The CCC’s justification for not modelling a larger reduction in aviation is partly that the UK Climate Assembly, a citizens group chosen to be representative of the population, was reluctant to reduce aviation significantly.

While surface transport and shipping emissions fall towards zero by 2050, the CCC’s scenarios leave significant ongoing carbon emissions from aviation. There is a 40% reduction on 2018 levels in the Balanced Scenario. The rest has to be cancelled with land-based net negative technologies.

Actions required by consumers

  • Replace your car with an electric as soon as it makes practical sense to do so.
  • Any travel reduction you can do will help.

Actions required by government

The CCC advises:

  • Sales of new fossil fuel cars, vans and motorbikes should be banned by 2032.
  • There needs to be a rapid rollout of charging infrastructure.
  • The electricity network and smart charging systems must be upgraded to deal with the electric load.

Actions required by businesses

The CCC advises:

  • Continued work on improving efficiency.
  • It is too early to tell which zero-carbon HGV technologies will emerge as marketleaders – manufacturers must continue developing electric and hydrogen fuel cell HGVs.

Transport Report Card 2021

The report card below summarises our key findings on transport, and covering around 25% of our total emissions. It looks at how much we must cut our emissions by by 2030 to meet UK targets on transport, and whether we are moving fast enough towards these goals. It then highlights the key actions we must - as consumers, governments and businesses - take.

 
  Annual emissions from cars Annual emissions from aviation

Electric car registrations

Consumer-related actions needed by 2030 (from a 2019 baseline)* c. 40% reduction c. 13% reduction 97% by 2030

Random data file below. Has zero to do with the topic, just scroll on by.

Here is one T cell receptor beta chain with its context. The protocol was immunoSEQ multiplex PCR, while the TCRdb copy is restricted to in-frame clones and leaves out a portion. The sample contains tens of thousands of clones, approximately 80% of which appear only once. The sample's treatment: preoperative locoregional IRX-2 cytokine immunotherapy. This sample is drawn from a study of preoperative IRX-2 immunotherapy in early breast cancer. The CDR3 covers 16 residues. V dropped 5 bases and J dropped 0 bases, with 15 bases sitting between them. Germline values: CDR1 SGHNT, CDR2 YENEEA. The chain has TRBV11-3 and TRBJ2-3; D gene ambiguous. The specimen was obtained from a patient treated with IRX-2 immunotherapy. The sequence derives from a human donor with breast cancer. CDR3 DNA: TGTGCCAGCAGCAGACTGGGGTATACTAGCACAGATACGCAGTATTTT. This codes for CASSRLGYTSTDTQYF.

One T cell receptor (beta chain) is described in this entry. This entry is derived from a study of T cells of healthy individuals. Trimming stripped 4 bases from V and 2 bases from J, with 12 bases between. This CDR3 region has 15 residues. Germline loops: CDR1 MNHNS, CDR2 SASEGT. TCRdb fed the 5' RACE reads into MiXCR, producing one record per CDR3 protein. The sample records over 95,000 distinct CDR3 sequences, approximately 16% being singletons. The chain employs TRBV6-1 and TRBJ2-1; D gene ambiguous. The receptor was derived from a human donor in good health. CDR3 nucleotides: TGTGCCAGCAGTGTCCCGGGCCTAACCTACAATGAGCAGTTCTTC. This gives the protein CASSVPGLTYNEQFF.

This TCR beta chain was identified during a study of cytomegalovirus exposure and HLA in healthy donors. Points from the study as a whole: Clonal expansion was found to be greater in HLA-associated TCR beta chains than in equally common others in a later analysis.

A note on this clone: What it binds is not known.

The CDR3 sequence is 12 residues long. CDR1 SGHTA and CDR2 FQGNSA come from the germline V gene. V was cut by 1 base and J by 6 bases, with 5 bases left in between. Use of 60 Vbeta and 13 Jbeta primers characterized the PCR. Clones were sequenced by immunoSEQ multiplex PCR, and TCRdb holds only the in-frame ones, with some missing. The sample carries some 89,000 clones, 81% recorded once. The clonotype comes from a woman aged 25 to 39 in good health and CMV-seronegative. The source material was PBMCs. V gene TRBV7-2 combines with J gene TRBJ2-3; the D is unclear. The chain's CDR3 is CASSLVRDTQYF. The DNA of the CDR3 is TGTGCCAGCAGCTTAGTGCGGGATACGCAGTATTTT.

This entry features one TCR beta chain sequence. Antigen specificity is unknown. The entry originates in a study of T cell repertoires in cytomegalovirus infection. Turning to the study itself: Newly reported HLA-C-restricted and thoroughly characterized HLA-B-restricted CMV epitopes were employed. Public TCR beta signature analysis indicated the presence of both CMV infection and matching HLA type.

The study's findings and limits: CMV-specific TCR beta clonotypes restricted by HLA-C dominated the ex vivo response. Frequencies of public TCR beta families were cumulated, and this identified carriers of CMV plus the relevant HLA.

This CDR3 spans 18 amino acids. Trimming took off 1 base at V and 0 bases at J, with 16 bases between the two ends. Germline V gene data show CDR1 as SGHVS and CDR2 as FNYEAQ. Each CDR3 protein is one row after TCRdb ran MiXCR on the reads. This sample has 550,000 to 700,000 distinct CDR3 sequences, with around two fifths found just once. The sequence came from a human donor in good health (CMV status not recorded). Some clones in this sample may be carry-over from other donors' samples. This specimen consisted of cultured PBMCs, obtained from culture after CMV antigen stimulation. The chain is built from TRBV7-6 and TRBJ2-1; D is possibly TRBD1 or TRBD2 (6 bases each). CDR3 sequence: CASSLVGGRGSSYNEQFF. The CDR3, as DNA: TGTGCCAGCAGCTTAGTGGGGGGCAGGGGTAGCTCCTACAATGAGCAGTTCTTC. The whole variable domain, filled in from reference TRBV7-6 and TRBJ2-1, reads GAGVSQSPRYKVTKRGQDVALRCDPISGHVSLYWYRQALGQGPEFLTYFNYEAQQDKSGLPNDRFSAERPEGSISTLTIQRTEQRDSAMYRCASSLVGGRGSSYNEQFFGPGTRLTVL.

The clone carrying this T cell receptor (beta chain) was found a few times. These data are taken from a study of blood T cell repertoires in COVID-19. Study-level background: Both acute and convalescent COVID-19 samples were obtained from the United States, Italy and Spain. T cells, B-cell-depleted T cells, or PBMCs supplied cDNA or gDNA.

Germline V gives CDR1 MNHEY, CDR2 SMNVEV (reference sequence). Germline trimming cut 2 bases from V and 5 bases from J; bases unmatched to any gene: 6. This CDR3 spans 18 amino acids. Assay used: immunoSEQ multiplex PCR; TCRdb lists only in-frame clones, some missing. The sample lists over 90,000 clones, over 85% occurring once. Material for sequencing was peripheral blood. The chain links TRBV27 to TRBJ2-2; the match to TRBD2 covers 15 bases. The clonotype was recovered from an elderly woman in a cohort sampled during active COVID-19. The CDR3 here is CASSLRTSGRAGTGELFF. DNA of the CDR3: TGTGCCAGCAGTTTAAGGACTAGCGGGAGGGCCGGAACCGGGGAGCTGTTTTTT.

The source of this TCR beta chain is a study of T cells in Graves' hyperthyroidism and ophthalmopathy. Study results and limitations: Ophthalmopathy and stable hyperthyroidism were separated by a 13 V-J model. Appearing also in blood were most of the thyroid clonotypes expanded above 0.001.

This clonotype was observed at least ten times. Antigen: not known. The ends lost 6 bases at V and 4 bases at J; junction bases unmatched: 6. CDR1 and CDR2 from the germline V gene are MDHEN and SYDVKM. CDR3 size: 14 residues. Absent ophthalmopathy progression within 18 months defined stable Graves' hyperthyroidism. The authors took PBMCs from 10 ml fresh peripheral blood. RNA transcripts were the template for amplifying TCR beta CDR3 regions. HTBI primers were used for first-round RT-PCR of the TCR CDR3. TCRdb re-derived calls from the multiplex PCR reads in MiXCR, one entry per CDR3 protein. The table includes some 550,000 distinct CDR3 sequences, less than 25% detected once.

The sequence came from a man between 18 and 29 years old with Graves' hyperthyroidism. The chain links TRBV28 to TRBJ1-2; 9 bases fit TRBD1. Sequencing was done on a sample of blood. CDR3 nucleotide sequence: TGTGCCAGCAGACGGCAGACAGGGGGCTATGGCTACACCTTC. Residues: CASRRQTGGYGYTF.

Where are we in the most recent figures?

74.7 million tonnes CO2e (2019)

38 million tonnes CO2e (2019) 6.5% (2020)
The current climate gap. What is still needed? 40% (30 million tonnes) 13% (4.94 million tonnes) 93.5%
What were the figures from the previous year? 75.1 million tonnes 38 million tonnes 3.15%
Are we moving fast enough? Not moving fast enough Not moving fast enough Not moving fast enough
What does government need to do? Decarbonise electricity supply. Sense check road building. Support
walking, cycling and public transport.
Halt airport expansion. Frequentflier levy. Encourage efficiency gains. Aviation tax reform. EV purchase subsidies. Support rapid rollout of charging infrastructure. Mandatory zeroemission sales targets.
What do companies need to do? Sell more electric vehicles. Continue innovating on decarbonising HGVs. Reduce distance travelled. Replace business travel with online working. Increase plane efficiency. Develop sustainable aviation fuel. Switch to electric cars and vans. Invest in charging infrastructure.
What do consumers need to do?

Electrify. Reduce distance travelled. Switch to lower carbon travel where possible.

Reduce flying if possible.

Replace cars with a fully electric vehicle as soon as possible.

Where are consumer intentions? 35% willing to reduce car travel. 30% will fly less after pandemic in a climate survey.

24% plan to buy an EV or a (much less good) hybrid PEHV in next five years.

* in the CCC’s ‘Balanced Scenario’

c. = circa or approximately; CCC = Climate Change Committee

Find out more about the report

A summary of the longer report and the other impacts areas is available on our campaign page.

Download the full 40 page report as a PDF. The PDf version includes the evidence that sits behind all this information.

We will be updating the report annually, to provide science-based targets for consumers each year.

Ethical Consumer Week 2021: Closing the Climate Gap

Join us 16 - 22 October for Ethical Consumer Week 2021 which is all about closing the climate gap.

Sessions average 1-2 hours long, and you can book one or many sessions! Most are free or 'pay as you feel' tickets, and all are online.

Sessions are focused around themes include heating, clothing, finance, food, transport, technology and retail, with experienced knowledgable guest speakers.

Click here for the programme and to book tickets